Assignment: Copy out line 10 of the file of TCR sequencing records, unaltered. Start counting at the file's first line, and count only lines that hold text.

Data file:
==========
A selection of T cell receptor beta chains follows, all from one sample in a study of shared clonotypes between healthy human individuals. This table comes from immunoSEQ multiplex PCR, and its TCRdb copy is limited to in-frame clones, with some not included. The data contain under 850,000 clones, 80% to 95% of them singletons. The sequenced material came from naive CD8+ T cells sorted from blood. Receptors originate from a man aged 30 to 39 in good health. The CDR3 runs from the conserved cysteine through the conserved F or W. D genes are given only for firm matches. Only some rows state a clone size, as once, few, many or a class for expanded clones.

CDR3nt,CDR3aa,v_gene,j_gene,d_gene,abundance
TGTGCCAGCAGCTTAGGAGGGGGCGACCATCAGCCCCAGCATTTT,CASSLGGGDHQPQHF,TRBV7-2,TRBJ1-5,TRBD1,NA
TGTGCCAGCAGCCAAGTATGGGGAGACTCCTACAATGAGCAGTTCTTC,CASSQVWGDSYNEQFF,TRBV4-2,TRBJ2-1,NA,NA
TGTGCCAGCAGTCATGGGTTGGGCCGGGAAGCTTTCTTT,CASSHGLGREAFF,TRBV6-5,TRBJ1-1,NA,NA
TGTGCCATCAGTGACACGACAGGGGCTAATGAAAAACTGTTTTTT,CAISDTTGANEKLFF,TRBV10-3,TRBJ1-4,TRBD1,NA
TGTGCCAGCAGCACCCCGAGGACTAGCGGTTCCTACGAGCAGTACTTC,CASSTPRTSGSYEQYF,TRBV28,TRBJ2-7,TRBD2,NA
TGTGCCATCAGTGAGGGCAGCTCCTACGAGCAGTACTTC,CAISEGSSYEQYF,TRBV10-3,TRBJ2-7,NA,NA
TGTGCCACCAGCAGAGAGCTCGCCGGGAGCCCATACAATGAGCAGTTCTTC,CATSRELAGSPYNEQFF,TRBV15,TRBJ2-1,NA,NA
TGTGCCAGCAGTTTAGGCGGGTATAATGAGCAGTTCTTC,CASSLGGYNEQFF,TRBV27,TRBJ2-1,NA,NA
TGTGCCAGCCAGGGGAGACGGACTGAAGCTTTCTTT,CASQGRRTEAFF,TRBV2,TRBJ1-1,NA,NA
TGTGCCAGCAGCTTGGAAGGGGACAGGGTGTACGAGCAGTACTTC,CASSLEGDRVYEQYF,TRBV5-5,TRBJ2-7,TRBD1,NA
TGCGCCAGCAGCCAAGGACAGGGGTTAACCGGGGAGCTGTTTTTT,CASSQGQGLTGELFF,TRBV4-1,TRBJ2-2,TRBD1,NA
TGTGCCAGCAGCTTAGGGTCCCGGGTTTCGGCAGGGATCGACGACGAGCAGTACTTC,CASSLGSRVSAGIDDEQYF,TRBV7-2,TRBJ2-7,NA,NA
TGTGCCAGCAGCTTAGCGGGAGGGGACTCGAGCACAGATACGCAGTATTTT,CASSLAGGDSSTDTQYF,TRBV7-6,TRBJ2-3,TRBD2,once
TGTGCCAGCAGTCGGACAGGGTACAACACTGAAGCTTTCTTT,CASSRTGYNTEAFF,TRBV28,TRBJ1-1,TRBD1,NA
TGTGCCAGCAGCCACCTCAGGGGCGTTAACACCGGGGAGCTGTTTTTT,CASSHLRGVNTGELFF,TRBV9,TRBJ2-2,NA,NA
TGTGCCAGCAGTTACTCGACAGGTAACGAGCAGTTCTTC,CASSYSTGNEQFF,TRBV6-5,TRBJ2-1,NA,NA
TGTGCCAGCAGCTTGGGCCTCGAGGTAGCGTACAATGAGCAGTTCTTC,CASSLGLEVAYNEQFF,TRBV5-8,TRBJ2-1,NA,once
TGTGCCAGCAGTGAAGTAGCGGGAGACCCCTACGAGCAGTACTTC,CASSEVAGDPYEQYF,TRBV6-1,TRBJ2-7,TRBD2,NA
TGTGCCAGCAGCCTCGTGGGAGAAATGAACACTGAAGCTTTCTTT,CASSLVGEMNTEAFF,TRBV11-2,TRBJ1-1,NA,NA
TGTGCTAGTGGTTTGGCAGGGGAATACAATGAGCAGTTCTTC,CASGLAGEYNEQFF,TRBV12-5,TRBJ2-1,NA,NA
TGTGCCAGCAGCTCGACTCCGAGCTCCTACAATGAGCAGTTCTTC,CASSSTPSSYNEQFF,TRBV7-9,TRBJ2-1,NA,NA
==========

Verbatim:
TGTGCCAGCAGTTTAGGCGGGTATAATGAGCAGTTCTTC,CASSLGGYNEQFF,TRBV27,TRBJ2-1,NA,NA